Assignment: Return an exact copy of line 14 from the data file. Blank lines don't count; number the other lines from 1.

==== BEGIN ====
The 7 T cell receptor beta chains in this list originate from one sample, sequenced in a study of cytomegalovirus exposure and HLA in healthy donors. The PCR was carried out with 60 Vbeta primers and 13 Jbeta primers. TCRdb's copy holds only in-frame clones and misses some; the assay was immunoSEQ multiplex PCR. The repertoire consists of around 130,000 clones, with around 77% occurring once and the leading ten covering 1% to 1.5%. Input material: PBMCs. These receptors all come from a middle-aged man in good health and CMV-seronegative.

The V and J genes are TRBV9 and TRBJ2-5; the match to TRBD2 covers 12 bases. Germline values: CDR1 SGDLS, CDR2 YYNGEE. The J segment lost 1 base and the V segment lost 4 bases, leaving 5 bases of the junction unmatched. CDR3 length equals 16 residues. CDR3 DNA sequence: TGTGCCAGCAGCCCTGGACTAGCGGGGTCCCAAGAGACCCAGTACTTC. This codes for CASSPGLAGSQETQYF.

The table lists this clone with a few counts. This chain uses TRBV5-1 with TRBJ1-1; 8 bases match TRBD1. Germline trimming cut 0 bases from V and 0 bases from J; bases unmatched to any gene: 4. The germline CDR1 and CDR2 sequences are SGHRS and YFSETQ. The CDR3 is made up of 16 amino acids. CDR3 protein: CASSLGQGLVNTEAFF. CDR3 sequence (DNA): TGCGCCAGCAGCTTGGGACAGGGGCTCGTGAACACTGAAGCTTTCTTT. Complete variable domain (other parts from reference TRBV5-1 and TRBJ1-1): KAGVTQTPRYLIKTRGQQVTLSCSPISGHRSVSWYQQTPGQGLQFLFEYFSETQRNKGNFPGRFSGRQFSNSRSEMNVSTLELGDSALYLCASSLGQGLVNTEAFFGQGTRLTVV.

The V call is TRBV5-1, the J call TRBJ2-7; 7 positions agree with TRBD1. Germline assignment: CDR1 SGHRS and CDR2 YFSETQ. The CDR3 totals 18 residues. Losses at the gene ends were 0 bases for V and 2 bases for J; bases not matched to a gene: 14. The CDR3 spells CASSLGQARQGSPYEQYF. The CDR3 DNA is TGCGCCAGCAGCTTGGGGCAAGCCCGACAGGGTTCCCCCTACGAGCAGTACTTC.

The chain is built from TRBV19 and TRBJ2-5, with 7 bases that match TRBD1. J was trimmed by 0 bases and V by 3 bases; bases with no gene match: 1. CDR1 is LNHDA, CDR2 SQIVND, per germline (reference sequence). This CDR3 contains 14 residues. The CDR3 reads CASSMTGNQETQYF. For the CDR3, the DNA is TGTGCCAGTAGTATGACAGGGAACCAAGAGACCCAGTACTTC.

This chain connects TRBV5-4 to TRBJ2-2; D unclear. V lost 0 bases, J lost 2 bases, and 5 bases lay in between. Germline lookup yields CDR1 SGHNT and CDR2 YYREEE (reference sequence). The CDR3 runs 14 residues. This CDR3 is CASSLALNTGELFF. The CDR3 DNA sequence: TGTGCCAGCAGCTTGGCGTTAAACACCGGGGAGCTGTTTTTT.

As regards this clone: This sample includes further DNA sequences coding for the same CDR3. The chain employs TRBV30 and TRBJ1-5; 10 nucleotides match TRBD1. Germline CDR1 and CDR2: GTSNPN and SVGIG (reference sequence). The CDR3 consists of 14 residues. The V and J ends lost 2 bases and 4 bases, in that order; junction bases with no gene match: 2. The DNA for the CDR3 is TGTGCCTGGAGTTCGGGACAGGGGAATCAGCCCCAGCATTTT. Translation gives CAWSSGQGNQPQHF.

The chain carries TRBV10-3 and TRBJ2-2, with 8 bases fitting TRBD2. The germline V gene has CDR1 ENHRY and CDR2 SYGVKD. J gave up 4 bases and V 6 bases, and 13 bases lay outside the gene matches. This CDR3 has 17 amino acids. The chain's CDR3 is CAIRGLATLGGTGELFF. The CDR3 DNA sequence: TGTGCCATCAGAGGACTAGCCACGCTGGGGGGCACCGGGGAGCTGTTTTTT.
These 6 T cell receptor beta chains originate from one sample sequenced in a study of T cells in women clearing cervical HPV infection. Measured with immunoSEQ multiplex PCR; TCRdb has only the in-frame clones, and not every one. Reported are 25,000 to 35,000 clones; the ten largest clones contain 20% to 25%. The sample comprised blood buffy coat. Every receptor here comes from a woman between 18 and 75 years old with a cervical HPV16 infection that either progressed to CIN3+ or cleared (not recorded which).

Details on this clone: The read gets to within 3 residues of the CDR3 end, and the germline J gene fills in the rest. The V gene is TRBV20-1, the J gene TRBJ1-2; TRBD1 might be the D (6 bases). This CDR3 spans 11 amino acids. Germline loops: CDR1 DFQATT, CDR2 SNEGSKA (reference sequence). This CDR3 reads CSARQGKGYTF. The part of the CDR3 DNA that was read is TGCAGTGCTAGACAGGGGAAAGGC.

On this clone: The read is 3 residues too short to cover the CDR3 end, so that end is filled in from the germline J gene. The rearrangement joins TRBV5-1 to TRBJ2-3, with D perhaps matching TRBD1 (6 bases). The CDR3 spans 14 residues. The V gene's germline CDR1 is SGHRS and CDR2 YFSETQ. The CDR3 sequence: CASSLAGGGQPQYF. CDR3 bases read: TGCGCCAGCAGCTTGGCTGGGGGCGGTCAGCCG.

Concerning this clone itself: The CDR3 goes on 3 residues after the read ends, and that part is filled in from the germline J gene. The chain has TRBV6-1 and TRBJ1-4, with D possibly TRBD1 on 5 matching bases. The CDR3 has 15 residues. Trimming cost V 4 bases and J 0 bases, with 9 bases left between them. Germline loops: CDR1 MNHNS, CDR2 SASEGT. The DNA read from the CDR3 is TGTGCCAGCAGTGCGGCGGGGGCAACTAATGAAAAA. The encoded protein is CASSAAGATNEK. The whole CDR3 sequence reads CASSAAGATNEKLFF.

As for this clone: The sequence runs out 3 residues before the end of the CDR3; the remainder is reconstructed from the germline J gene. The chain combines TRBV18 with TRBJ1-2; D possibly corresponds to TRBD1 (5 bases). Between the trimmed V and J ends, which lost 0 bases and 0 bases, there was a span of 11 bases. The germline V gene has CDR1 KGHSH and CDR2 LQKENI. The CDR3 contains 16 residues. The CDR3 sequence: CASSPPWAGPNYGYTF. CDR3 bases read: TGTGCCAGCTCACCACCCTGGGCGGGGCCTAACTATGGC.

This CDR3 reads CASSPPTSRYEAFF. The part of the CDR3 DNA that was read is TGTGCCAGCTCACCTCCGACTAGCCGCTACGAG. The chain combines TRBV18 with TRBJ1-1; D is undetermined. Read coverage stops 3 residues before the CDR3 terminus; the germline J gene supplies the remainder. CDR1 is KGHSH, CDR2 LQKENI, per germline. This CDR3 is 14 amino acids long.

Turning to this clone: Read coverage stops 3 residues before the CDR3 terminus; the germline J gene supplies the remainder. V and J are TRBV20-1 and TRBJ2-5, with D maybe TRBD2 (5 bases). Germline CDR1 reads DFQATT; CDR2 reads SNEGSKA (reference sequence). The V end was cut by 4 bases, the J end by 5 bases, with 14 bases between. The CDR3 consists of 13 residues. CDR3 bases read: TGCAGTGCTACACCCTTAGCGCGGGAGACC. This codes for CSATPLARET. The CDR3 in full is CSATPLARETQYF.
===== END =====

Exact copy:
This CDR3 reads CASSPPTSRYEAFF. The part of the CDR3 DNA that was read is TGTGCCAGCTCACCTCCGACTAGCCGCTACGAG. The chain combines TRBV18 with TRBJ1-1; D is undetermined. Read coverage stops 3 residues before the CDR3 terminus; the germline J gene supplies the remainder. CDR1 is KGHSH, CDR2 LQKENI, per germline. This CDR3 is 14 amino acids long.